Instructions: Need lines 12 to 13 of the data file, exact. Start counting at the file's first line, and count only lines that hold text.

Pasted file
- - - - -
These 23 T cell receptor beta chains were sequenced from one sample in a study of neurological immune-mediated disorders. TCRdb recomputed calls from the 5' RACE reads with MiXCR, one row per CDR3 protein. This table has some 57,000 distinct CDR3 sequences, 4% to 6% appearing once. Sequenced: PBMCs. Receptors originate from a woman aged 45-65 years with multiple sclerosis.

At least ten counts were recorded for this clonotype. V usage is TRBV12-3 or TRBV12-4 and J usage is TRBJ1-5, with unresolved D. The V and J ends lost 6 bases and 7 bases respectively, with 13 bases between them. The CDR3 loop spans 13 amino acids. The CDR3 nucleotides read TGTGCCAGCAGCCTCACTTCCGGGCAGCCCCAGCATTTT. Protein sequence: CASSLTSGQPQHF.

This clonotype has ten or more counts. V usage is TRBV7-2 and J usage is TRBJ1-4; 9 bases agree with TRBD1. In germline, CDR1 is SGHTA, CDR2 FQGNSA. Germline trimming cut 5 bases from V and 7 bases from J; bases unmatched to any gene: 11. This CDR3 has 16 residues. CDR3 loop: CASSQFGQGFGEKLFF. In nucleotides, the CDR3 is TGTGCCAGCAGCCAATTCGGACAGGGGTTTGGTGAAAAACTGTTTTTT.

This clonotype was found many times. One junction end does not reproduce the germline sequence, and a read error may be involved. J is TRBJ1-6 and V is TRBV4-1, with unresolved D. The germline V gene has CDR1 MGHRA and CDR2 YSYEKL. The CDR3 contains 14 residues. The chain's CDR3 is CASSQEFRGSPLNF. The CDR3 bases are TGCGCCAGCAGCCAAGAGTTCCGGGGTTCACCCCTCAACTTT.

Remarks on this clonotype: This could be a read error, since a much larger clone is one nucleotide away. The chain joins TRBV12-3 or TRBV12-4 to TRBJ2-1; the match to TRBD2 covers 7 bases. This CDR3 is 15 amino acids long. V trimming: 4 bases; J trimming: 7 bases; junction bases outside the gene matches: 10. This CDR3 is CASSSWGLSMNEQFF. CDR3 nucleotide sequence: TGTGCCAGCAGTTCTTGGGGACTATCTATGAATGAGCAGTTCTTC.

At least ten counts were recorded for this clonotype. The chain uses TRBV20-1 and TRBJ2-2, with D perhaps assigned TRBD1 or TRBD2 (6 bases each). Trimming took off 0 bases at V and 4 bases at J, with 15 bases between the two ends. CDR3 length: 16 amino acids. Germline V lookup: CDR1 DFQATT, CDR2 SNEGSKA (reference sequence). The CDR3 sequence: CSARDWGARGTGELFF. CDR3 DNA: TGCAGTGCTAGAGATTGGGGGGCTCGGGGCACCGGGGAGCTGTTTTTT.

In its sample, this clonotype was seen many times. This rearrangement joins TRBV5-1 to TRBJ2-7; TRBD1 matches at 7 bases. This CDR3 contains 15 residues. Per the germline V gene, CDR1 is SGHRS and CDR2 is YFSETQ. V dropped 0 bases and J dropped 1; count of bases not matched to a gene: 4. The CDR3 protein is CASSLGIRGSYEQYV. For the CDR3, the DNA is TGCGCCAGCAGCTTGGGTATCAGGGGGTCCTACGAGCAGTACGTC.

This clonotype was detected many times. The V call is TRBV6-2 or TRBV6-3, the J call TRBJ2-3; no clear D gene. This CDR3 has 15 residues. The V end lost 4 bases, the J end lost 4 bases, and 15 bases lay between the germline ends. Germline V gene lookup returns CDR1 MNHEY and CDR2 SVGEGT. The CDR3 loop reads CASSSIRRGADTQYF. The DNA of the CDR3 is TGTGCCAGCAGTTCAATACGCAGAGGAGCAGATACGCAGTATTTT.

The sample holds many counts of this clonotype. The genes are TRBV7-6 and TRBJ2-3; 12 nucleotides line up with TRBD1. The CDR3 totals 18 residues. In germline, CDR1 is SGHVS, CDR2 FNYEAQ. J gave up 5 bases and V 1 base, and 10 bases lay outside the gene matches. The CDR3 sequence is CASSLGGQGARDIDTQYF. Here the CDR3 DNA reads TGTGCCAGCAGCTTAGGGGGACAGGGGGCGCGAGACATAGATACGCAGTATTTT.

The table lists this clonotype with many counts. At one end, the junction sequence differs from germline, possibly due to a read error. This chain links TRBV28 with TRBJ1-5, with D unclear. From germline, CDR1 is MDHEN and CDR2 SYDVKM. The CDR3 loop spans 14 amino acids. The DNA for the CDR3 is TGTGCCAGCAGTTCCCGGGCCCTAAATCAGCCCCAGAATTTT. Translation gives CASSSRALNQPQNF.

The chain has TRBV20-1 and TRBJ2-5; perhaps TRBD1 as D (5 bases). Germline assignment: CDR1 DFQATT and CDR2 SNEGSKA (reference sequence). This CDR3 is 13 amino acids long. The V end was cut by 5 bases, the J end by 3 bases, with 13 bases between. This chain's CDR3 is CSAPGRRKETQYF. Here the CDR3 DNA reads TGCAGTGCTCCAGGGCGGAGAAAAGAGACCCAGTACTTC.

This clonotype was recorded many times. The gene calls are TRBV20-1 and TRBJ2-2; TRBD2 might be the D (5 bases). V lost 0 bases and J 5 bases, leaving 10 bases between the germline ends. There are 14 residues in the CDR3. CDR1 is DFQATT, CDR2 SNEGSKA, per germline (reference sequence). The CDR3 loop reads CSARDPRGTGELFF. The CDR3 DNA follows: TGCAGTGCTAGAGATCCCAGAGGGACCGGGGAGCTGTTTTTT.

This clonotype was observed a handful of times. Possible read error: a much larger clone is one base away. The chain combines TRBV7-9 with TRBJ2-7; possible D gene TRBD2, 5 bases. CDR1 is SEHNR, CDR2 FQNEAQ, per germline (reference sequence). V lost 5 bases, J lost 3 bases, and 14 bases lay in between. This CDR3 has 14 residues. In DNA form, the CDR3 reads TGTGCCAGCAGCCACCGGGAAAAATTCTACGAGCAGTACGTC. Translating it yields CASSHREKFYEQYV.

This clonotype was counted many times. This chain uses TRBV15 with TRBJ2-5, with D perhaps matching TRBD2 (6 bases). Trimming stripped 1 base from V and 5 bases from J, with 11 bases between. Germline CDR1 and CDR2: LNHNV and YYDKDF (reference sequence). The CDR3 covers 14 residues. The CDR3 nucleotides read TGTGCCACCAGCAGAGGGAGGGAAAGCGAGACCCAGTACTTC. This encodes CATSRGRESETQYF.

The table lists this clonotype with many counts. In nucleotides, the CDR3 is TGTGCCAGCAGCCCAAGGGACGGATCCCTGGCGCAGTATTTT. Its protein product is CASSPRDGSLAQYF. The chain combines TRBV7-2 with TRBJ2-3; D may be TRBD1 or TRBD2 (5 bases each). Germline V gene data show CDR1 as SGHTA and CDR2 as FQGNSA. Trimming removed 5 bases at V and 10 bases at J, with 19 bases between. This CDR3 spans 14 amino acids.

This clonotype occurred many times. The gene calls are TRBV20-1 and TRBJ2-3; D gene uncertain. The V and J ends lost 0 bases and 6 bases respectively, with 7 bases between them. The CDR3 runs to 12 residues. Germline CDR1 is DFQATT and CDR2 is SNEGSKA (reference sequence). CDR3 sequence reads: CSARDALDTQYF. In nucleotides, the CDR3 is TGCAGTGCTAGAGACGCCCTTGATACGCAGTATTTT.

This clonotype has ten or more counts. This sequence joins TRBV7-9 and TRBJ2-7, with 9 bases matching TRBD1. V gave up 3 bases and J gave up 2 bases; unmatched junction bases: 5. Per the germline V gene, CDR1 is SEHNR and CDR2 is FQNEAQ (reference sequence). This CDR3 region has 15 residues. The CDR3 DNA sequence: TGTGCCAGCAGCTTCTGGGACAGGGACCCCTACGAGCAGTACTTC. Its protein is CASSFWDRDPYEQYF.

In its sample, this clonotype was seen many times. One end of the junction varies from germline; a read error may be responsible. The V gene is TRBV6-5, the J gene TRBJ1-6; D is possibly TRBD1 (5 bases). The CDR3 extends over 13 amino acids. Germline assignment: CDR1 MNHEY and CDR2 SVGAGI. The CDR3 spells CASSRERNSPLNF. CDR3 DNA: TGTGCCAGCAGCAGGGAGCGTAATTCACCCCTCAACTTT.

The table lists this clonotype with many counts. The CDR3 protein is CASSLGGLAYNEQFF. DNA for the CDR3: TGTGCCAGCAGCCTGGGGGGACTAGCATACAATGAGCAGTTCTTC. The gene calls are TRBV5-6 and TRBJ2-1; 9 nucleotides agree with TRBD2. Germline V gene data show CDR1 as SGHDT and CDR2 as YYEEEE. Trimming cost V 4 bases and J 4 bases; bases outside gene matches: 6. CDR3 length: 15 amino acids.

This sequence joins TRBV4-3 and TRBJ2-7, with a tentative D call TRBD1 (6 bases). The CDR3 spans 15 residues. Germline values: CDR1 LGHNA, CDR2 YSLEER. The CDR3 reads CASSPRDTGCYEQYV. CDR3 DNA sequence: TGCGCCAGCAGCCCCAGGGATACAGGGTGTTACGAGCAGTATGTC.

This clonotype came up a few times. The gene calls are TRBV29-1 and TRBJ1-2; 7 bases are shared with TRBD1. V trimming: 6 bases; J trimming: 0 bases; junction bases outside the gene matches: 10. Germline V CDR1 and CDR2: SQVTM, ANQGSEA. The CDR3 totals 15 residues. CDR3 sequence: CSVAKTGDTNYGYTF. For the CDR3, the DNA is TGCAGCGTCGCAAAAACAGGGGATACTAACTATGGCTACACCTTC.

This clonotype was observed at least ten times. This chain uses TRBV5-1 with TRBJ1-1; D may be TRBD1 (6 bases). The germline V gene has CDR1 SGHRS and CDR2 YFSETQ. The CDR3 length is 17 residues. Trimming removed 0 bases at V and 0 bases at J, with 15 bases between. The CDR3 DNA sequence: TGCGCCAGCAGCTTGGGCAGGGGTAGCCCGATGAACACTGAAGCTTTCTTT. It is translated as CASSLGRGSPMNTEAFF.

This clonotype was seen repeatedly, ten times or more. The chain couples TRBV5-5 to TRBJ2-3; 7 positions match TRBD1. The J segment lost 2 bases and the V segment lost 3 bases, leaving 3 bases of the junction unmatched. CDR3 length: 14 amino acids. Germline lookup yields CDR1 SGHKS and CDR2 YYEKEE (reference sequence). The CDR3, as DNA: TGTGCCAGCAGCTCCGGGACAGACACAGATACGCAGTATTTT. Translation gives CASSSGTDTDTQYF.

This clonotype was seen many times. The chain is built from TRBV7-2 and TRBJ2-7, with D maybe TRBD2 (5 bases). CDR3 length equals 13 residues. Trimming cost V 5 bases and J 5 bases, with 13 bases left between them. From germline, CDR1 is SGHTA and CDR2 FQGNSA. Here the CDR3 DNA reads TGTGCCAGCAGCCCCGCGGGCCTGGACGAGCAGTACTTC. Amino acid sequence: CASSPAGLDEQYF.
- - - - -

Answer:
This clonotype was recorded many times. The gene calls are TRBV20-1 and TRBJ2-2; TRBD2 might be the D (5 bases). V lost 0 bases and J 5 bases, leaving 10 bases between the germline ends. There are 14 residues in the CDR3. CDR1 is DFQATT, CDR2 SNEGSKA, per germline (reference sequence). The CDR3 loop reads CSARDPRGTGELFF. The CDR3 DNA follows: TGCAGTGCTAGAGATCCCAGAGGGACCGGGGAGCTGTTTTTT.

This clonotype was observed a handful of times. Possible read error: a much larger clone is one base away. The chain combines TRBV7-9 with TRBJ2-7; possible D gene TRBD2, 5 bases. CDR1 is SEHNR, CDR2 FQNEAQ, per germline (reference sequence). V lost 5 bases, J lost 3 bases, and 14 bases lay in between. This CDR3 has 14 residues. In DNA form, the CDR3 reads TGTGCCAGCAGCCACCGGGAAAAATTCTACGAGCAGTACGTC. Translating it yields CASSHREKFYEQYV.